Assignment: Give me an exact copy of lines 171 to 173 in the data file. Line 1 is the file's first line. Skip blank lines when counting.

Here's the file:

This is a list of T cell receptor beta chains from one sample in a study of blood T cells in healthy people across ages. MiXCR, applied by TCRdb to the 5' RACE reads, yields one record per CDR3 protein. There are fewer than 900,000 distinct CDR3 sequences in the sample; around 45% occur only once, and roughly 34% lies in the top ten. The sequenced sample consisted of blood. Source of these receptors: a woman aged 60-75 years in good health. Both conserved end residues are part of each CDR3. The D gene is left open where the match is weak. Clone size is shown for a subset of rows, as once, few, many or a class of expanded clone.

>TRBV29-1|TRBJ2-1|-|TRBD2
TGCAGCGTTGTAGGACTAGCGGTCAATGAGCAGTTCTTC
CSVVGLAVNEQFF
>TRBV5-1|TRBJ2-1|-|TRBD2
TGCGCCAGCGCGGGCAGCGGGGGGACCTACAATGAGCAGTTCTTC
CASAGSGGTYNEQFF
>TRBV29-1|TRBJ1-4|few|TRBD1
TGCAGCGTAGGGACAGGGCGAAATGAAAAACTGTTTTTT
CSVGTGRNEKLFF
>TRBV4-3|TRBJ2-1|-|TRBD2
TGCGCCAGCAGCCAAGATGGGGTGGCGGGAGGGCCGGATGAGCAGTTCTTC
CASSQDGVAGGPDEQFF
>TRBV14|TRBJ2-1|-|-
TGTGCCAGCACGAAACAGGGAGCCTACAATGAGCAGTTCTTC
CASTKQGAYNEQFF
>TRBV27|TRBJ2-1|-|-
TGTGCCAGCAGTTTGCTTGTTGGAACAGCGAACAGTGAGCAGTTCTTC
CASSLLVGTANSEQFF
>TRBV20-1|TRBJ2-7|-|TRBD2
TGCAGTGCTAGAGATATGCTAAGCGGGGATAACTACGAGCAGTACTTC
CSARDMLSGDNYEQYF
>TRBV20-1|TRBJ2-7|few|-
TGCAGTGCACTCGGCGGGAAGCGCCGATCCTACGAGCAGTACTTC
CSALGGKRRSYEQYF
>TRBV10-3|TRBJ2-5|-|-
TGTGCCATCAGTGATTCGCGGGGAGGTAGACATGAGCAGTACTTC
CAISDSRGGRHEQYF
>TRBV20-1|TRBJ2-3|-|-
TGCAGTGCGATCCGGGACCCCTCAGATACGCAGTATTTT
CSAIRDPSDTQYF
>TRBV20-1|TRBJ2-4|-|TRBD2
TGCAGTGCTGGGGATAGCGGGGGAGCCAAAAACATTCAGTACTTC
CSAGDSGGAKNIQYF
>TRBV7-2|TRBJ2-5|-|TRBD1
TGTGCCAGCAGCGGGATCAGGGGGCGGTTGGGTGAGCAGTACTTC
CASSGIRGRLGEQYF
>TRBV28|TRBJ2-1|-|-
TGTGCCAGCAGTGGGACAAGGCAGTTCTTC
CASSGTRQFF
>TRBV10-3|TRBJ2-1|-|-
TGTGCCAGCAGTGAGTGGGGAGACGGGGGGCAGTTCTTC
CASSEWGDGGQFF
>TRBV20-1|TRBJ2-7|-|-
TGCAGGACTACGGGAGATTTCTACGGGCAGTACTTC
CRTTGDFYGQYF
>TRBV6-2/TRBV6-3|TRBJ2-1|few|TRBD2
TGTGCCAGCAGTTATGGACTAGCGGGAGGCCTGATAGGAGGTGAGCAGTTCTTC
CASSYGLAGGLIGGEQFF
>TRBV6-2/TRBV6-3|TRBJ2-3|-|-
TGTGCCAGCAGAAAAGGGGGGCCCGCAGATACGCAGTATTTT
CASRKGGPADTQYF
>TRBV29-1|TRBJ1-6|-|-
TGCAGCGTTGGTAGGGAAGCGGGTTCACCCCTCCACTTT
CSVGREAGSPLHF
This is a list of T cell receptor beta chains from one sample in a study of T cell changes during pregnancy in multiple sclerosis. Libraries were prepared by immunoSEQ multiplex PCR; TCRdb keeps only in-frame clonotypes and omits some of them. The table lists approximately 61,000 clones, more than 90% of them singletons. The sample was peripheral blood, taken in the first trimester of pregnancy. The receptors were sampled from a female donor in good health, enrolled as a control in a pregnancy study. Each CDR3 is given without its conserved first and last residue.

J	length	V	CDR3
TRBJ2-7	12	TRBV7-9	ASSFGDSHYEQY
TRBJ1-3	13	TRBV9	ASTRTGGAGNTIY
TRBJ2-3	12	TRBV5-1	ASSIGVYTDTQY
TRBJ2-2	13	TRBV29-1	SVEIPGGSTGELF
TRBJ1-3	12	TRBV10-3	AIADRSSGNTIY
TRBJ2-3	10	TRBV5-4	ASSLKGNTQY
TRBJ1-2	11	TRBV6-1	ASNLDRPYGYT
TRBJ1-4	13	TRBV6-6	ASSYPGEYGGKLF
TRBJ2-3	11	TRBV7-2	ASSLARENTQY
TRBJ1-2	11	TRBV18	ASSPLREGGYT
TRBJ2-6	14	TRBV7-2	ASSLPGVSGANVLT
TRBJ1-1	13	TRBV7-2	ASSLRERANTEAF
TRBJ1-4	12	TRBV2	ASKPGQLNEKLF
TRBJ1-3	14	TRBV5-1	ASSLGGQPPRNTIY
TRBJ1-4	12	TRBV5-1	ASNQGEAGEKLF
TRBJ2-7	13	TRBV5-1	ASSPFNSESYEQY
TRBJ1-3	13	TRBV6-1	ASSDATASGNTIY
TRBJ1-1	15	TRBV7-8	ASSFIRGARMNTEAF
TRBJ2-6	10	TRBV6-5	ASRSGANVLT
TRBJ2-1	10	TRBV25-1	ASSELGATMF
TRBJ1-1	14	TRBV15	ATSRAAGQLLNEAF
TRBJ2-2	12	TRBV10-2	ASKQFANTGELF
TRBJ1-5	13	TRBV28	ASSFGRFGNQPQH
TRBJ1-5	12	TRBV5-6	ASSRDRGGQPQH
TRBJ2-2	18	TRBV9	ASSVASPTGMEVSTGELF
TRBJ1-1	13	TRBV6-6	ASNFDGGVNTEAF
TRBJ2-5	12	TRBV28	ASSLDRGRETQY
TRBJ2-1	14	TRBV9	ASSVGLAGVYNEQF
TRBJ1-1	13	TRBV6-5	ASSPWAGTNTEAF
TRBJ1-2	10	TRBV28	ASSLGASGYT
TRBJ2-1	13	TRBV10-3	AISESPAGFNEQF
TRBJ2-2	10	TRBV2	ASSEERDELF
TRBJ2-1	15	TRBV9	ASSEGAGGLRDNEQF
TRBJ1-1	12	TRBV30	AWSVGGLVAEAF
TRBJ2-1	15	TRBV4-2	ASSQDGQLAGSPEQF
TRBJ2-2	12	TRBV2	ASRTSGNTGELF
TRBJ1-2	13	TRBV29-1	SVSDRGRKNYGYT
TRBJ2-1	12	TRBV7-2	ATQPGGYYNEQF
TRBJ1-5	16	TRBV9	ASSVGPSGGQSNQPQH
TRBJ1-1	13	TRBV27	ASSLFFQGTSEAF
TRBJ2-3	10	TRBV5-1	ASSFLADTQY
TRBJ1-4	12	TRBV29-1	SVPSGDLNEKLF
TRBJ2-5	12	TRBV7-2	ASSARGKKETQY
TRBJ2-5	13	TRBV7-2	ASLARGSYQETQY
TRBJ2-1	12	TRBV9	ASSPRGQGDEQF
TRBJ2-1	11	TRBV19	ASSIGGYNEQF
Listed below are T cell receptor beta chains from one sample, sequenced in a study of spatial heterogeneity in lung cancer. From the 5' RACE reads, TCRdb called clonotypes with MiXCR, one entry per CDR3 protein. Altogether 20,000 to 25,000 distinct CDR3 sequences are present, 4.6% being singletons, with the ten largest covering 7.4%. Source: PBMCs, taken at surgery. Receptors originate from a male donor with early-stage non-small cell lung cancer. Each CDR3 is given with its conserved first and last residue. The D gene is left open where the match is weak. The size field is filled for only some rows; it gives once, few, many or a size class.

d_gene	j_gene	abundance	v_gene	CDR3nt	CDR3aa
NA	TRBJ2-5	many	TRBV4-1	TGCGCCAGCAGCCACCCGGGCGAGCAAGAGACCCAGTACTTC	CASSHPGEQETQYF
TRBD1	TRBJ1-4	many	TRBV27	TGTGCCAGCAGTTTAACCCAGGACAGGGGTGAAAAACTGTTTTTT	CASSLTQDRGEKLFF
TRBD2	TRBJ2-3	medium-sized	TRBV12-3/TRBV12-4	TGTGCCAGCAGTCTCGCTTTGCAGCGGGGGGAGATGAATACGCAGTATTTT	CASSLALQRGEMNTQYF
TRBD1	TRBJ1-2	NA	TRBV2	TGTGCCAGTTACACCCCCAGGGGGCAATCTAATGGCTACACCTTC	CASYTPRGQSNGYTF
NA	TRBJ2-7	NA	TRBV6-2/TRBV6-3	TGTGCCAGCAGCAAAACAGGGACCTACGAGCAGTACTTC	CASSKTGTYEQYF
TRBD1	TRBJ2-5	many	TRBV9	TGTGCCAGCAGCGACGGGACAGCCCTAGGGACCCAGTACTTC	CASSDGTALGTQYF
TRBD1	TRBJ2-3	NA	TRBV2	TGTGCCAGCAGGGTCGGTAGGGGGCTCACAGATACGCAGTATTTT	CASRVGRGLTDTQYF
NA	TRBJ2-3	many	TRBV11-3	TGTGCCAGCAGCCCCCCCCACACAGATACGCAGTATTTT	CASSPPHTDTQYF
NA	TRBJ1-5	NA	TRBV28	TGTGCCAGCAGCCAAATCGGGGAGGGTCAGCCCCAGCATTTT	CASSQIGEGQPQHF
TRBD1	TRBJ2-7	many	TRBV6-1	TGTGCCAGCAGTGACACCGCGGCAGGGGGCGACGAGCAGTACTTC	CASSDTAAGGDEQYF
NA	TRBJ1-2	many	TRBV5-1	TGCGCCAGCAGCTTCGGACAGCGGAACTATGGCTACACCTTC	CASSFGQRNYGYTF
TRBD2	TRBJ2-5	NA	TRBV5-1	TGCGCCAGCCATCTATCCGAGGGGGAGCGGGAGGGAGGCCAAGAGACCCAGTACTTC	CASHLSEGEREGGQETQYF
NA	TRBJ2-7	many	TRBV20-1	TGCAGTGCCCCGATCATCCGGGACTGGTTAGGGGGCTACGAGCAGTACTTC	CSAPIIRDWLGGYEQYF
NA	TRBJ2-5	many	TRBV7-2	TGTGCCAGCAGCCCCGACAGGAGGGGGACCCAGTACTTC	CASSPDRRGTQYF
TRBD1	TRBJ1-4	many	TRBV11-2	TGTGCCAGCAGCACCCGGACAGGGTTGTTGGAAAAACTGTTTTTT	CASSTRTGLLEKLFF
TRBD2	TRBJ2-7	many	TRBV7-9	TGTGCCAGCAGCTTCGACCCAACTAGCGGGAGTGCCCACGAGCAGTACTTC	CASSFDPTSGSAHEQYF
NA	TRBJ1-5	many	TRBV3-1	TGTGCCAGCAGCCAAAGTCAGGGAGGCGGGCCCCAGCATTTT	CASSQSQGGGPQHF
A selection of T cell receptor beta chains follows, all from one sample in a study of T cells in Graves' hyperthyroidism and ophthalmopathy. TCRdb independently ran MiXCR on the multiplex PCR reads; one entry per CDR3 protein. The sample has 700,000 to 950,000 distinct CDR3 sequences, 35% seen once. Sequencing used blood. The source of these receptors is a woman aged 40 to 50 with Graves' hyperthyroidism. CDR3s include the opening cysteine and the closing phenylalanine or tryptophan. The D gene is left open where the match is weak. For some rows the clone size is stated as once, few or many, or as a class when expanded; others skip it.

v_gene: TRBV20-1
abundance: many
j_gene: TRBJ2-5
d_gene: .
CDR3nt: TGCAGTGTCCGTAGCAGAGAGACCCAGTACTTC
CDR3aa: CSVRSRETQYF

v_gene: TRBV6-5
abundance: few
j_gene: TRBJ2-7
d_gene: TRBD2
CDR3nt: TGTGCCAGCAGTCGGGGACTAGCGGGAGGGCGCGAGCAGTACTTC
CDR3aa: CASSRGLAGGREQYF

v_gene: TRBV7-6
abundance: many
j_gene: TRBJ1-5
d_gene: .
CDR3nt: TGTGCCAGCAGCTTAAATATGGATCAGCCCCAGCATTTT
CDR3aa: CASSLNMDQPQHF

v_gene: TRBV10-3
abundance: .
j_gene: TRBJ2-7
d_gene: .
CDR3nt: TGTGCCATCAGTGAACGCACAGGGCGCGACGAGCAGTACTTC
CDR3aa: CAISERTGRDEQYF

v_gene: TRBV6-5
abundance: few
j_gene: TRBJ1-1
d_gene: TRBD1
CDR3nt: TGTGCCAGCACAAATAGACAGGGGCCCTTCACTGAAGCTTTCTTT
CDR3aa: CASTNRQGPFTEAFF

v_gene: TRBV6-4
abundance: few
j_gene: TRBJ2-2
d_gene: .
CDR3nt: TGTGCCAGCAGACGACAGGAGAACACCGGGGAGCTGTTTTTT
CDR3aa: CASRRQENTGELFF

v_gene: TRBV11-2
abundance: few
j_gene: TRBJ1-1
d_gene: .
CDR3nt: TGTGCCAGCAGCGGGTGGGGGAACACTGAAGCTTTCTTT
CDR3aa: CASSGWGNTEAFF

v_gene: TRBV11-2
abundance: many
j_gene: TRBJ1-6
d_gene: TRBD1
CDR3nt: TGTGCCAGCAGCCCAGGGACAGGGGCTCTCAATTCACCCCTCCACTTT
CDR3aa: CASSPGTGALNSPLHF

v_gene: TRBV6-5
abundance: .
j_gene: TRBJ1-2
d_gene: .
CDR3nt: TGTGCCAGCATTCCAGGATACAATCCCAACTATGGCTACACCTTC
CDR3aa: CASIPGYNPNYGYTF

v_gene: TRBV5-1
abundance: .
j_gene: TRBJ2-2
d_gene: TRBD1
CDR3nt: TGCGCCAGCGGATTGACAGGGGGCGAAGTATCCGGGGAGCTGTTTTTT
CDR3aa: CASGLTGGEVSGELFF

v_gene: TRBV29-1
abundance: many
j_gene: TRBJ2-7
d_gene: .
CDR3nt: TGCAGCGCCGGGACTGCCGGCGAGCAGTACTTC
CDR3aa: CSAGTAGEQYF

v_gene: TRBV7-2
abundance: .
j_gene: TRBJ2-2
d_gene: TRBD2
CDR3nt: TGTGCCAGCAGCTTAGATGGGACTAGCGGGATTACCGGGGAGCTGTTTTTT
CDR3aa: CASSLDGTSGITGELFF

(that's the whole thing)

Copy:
CDR3aa: CASSPGTGALNSPLHF

v_gene: TRBV6-5
abundance: .